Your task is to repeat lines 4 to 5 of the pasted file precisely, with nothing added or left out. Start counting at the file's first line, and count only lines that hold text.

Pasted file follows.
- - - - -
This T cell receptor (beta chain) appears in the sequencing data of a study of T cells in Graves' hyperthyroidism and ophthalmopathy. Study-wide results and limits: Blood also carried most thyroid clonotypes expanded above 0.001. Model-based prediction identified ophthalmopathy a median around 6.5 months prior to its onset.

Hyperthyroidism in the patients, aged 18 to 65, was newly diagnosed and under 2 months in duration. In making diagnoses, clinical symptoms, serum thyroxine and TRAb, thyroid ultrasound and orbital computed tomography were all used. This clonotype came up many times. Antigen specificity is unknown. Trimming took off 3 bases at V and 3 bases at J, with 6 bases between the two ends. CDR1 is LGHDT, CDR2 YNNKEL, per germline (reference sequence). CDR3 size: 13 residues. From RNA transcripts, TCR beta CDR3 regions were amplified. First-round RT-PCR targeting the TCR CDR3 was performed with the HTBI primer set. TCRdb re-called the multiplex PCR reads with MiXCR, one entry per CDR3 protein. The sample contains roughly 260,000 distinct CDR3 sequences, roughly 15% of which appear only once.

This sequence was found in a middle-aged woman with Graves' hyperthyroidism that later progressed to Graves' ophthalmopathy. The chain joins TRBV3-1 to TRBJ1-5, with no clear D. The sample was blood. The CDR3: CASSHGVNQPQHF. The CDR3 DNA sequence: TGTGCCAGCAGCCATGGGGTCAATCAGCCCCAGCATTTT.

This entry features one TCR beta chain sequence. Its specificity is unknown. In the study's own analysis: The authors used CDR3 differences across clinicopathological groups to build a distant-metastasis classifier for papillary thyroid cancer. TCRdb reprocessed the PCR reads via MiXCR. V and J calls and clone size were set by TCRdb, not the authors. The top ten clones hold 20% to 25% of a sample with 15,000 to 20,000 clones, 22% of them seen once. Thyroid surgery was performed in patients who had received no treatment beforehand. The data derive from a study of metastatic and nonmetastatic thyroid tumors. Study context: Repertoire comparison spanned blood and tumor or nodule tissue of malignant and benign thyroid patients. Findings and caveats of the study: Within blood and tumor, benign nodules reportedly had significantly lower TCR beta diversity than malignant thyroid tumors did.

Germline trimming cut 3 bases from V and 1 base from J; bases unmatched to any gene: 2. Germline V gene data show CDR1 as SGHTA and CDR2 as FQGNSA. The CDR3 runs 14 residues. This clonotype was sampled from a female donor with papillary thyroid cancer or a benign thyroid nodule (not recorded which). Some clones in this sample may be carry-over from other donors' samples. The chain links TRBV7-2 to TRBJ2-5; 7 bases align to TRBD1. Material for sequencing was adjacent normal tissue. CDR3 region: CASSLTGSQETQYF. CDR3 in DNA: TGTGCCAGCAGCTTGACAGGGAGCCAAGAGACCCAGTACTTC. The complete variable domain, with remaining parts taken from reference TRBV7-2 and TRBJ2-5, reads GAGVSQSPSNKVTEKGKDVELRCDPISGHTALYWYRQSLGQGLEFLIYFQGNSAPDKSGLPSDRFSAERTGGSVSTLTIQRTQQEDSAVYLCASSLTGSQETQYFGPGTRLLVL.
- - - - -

This entry features one TCR beta chain sequence. Its specificity is unknown. In the study's own analysis: The authors used CDR3 differences across clinicopathological groups to build a distant-metastasis classifier for papillary thyroid cancer. TCRdb reprocessed the PCR reads via MiXCR. V and J calls and clone size were set by TCRdb, not the authors. The top ten clones hold 20% to 25% of a sample with 15,000 to 20,000 clones, 22% of them seen once. Thyroid surgery was performed in patients who had received no treatment beforehand. The data derive from a study of metastatic and nonmetastatic thyroid tumors. Study context: Repertoire comparison spanned blood and tumor or nodule tissue of malignant and benign thyroid patients. Findings and caveats of the study: Within blood and tumor, benign nodules reportedly had significantly lower TCR beta diversity than malignant thyroid tumors did.

Germline trimming cut 3 bases from V and 1 base from J; bases unmatched to any gene: 2. Germline V gene data show CDR1 as SGHTA and CDR2 as FQGNSA. The CDR3 runs 14 residues. This clonotype was sampled from a female donor with papillary thyroid cancer or a benign thyroid nodule (not recorded which). Some clones in this sample may be carry-over from other donors' samples. The chain links TRBV7-2 to TRBJ2-5; 7 bases align to TRBD1. Material for sequencing was adjacent normal tissue. CDR3 region: CASSLTGSQETQYF. CDR3 in DNA: TGTGCCAGCAGCTTGACAGGGAGCCAAGAGACCCAGTACTTC. The complete variable domain, with remaining parts taken from reference TRBV7-2 and TRBJ2-5, reads GAGVSQSPSNKVTEKGKDVELRCDPISGHTALYWYRQSLGQGLEFLIYFQGNSAPDKSGLPSDRFSAERTGGSVSTLTIQRTQQEDSAVYLCASSLTGSQETQYFGPGTRLLVL.